Blogs by Rep Bob Lynn

Blog site of Representative Bob Lynn, Alaska House of Representatives,District 31 Anchorage, Alaska. Blogs consist of public comments during legislative sessions, speeches, political commentary, as well as personal observations, and some journal type entries. Comments are invited.

Location: Anchorage, Alaska, United States

Member of the Alaska State House of Represeentatives since 2003. US Air Force, Retired; military bandsman; F94C interceptor pilot; Vietnam service as radar controller (Monkey Mountain), radar site commander(Pleiku); Government Contract Management; Public school Teacher, Retired. Married 55 years to Marlene Wagner Lynn, 6 children, 20 grandchildren, 1 great-grandchild. Member St. Elizabeth Ann Seaton Church. Former Tucson Arizona policeman, Ambulance Driver and Mortician's Assistant, Realtor (currently on referral status).

Friday, July 23, 2004

It's Probably a Good Thing: July 23 2004

Soutside Community Pulse Article, Anchorage

By Representative Bob Lynn
Serving District 31

Every bill runs a gauntlet before it becomes law. Odds of pasage are seldom good. Power politics can be the name of the game. The most powerful players (gatekeepers) are the Speaker of the House, the Senate President, Committee Chairs, and the Rules Chair.

Here’s how it works. A representative gets an idea for a bill. The bill is drafted into “legislative language,” printed, then “read” (actually just the title) the first time in the House. Next, the Speaker of the House assigns the bill to two or three committees - typically, the fewer the committees the better the Speaker likes the bill. The speaker can assign the bill to “friendy” or “unfriendly” committees; he knows the political leanings of committee members..

The Committee Chair has the power to “hold” the bill without a hearing - effectively killing the bill. That’s raw political power. It’s possible for the legislature as a whole to vote the bill out of the committee against the chair’s wishes – that’s called “rolling the chair.” But that’s counter to legislative culture, and rolling a chair is considered near treasonous.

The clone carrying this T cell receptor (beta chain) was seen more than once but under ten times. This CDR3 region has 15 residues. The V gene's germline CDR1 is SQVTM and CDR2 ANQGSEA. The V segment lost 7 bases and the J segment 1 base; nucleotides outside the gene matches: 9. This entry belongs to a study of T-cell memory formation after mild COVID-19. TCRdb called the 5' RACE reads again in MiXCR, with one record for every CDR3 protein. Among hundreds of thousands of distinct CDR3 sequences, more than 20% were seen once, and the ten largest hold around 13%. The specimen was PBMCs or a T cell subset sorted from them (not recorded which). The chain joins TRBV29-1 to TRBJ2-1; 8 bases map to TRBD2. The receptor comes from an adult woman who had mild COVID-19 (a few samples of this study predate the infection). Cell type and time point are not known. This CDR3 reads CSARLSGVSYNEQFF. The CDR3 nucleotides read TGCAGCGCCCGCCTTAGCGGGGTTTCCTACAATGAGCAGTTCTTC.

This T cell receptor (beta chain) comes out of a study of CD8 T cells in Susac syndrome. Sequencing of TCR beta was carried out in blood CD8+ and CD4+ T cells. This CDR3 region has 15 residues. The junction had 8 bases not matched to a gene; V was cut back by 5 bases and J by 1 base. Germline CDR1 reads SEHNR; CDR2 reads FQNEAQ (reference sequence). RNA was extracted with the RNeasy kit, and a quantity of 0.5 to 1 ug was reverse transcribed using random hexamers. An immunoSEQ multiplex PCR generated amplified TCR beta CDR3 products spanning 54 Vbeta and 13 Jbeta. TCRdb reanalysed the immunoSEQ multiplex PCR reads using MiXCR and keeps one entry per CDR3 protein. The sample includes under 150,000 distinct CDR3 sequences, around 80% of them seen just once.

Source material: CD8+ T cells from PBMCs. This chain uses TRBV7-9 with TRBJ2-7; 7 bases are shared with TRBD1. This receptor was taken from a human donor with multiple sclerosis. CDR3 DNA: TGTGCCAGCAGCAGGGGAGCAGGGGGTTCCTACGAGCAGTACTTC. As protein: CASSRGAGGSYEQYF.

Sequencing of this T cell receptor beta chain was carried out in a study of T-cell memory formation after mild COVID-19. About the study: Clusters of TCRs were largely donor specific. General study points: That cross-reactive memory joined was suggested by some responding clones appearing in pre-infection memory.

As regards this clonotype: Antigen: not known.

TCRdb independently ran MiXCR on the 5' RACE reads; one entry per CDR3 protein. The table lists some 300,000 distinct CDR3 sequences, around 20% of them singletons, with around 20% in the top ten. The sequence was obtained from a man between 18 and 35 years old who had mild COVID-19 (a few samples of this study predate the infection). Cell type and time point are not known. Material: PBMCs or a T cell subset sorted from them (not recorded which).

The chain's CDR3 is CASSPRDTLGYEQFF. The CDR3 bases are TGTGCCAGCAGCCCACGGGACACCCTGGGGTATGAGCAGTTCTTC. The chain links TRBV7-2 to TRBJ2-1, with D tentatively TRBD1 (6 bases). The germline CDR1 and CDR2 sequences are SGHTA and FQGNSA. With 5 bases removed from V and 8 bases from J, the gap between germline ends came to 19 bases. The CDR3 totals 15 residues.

If the committee chair deigns to hear the bill, public testimony is scheduled. That’s when the lobbyists start muscling committee members for a favorable vote.
When testimony closes, someone on the committee makes a motion to “move” the bill. If there’s an objection, a roll call vote is taken – and the majority wins. If the bill doesn’t “move,” it is a dead duck. If the bill “moves,” committee members have a choice of written recommendations: pass, do not pass, no recommendation, amend. The favorite committee notation is “No recommendation.” A bill requires at least one “do pass” vote to move on to next committee - or it “dies in Committee.”

If the bill passes the committee gauntlets, next destination is the Rules Chairman’s desk. He decides the priority of bills to be sent to the House floor for a vote (scheduled sooner, later, or never).

Currently, the Rules Chair requires 21 initials on a “chit sheet” (“promises” to support the bill) before he’ll schedule the bill for a vote of the entire House. Obviously, with 21 initials on the chit sheet, the bill will probably get the majority vote needed to pass - regardless of eloquent oratory opposing the bill. Consequently, most bills that make it the House floor pass. Once a bill makes it to the House floor for a vote, the result is, for practical purpose, pre-determined. Some legislators, including me, have a problem with this procedure.

The Speaker requires that all legislators are requitred to vote, even if they declare a conflict of interest. No abstentions allowed.

The bill then goes to the Senate for a similar process. If it passes both houses, it needs the governor’s signature to become law. The governor can also veto the bill. It is possible for the legislature to overide the governor’s veto if 2/3rd of the combined House and senate to do so. After that comes potential judicial review – but that’s another subject.

Bottom line: it’s not easy to pass a bill.


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